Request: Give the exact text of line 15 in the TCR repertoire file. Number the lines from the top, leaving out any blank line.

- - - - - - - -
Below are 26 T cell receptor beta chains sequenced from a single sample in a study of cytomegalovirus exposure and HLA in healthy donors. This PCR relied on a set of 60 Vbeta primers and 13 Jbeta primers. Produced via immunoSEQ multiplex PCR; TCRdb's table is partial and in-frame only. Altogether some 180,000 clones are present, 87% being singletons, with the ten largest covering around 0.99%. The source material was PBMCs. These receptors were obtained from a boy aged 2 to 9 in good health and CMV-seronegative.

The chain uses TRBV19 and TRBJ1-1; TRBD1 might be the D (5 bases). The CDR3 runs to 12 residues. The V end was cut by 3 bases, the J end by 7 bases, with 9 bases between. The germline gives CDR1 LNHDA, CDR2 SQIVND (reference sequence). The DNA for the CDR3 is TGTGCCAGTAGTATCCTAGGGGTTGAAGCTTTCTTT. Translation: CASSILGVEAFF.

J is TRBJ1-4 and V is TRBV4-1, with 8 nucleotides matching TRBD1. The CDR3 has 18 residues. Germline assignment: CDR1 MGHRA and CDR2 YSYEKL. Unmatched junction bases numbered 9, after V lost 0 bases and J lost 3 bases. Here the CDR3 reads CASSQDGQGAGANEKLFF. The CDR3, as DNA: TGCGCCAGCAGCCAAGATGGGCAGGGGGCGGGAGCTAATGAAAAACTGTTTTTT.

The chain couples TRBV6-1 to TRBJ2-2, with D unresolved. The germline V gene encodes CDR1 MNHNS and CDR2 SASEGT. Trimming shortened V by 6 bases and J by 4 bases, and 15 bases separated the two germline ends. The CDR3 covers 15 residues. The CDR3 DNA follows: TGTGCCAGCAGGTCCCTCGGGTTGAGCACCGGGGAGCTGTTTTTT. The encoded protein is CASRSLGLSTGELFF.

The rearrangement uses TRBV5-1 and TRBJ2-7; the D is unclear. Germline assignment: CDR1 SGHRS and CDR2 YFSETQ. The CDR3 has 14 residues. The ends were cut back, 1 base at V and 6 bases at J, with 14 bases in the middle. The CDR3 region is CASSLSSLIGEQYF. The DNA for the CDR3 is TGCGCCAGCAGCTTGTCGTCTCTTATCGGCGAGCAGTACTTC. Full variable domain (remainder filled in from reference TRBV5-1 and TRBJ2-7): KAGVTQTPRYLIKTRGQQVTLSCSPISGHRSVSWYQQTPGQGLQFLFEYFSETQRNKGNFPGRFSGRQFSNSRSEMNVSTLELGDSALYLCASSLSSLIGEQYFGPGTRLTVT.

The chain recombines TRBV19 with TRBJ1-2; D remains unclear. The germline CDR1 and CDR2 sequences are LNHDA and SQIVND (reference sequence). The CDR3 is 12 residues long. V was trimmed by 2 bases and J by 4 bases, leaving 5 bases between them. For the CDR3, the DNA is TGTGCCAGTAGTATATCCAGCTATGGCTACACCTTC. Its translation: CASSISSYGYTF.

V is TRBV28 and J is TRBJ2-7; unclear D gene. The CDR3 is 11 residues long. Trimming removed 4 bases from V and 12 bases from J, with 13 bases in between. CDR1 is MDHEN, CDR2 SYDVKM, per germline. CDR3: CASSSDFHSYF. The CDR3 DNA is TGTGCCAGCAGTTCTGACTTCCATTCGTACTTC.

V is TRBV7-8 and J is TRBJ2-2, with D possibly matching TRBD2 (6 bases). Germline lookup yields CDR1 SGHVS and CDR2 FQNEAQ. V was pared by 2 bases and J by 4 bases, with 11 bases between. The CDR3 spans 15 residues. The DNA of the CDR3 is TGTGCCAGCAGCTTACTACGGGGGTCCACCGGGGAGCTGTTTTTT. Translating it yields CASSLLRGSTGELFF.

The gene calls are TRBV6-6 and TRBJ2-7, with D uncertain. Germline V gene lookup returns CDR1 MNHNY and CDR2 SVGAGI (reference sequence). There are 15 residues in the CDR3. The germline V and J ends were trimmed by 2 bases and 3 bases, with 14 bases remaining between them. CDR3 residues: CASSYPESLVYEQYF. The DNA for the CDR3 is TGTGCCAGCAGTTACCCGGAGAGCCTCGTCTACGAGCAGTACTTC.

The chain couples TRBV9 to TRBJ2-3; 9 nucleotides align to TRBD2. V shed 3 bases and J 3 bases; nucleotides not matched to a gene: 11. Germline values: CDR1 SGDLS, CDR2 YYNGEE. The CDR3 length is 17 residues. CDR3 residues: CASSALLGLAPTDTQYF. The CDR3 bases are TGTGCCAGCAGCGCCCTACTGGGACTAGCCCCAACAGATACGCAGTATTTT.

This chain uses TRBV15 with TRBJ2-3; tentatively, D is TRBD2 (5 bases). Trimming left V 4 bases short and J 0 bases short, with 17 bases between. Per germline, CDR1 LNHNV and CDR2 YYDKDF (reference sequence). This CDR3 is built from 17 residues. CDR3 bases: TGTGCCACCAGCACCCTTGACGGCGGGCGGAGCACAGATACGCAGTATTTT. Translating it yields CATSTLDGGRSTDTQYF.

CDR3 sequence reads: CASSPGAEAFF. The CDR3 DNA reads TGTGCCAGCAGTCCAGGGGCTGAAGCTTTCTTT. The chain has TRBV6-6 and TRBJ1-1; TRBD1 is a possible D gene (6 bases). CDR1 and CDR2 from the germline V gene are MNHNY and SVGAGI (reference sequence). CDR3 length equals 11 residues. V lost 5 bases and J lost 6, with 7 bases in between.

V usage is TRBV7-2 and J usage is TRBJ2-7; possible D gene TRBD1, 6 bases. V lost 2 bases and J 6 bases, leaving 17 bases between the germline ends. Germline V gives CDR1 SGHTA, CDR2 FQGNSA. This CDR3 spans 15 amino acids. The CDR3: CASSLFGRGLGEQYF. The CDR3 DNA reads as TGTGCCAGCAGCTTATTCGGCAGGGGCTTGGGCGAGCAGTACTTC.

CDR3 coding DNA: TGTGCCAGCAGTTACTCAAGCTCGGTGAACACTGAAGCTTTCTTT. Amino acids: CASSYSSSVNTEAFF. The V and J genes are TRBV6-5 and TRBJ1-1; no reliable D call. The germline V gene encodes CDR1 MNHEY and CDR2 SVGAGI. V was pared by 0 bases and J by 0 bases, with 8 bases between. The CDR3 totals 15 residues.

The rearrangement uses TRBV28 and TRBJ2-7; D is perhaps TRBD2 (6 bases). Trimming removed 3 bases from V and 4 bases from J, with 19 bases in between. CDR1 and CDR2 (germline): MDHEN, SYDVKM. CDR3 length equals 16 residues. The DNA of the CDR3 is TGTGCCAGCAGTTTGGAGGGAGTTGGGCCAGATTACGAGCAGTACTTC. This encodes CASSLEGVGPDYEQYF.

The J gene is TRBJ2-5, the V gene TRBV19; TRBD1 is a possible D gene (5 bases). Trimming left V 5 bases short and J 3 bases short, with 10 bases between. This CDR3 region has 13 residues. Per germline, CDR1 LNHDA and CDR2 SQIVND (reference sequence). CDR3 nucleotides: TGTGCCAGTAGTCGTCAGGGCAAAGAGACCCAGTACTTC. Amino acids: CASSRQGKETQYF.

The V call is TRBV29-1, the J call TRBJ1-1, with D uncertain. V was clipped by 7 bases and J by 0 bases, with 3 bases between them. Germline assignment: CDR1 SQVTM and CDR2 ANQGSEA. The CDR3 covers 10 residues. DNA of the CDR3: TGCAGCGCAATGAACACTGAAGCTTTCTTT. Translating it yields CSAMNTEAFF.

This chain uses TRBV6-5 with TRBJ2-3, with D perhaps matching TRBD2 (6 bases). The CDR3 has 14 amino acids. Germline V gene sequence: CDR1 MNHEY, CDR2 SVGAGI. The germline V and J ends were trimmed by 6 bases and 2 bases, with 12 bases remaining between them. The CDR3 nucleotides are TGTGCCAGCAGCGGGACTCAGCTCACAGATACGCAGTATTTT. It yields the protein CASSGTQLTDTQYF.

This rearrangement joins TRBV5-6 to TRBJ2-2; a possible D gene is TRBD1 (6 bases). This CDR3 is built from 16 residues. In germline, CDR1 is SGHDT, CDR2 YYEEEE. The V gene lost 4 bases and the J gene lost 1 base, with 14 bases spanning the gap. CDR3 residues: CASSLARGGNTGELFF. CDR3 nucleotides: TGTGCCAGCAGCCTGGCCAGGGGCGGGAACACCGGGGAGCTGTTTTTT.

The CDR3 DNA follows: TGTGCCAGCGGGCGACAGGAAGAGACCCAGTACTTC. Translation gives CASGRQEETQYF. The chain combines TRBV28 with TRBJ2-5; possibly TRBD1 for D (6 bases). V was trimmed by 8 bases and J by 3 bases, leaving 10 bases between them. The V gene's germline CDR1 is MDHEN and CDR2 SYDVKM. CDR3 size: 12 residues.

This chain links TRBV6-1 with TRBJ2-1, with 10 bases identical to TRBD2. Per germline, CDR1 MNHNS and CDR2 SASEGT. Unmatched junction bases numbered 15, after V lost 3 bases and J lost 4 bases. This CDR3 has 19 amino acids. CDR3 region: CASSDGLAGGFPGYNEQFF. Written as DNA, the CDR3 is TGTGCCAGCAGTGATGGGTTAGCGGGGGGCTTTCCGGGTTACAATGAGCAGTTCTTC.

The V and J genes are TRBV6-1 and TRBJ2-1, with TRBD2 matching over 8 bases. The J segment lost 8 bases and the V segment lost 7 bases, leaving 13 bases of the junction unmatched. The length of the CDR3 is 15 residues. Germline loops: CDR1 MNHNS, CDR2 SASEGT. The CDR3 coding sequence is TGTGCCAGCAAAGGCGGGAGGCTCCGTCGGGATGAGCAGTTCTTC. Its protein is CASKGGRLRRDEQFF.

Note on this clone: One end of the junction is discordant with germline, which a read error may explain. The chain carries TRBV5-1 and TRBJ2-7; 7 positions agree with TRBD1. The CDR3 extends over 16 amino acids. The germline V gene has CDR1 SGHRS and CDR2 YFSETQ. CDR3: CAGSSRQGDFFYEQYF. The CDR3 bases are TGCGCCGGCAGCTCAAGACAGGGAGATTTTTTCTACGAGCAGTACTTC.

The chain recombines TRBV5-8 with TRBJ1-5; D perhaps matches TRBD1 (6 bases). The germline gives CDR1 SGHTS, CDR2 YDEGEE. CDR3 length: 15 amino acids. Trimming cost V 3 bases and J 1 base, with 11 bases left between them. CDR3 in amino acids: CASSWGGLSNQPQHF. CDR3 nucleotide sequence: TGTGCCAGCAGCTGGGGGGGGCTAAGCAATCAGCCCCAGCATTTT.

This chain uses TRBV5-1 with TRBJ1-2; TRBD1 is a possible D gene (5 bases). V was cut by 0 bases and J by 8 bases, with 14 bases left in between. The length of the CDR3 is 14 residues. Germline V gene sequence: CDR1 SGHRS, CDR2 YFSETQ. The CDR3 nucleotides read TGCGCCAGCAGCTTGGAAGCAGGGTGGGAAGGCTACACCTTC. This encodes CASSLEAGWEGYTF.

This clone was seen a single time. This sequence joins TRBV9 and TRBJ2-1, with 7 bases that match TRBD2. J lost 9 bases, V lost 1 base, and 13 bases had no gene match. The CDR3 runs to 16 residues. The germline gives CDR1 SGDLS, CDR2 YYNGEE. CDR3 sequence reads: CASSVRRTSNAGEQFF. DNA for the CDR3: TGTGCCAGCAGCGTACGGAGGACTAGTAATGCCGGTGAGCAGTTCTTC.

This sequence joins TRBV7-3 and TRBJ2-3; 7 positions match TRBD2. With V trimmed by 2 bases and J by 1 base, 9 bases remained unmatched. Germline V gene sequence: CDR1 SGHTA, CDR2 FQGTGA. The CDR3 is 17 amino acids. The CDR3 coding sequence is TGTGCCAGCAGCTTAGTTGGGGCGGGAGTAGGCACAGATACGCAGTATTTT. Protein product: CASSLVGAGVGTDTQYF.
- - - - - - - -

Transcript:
The rearrangement uses TRBV28 and TRBJ2-7; D is perhaps TRBD2 (6 bases). Trimming removed 3 bases from V and 4 bases from J, with 19 bases in between. CDR1 and CDR2 (germline): MDHEN, SYDVKM. CDR3 length equals 16 residues. The DNA of the CDR3 is TGTGCCAGCAGTTTGGAGGGAGTTGGGCCAGATTACGAGCAGTACTTC. This encodes CASSLEGVGPDYEQYF.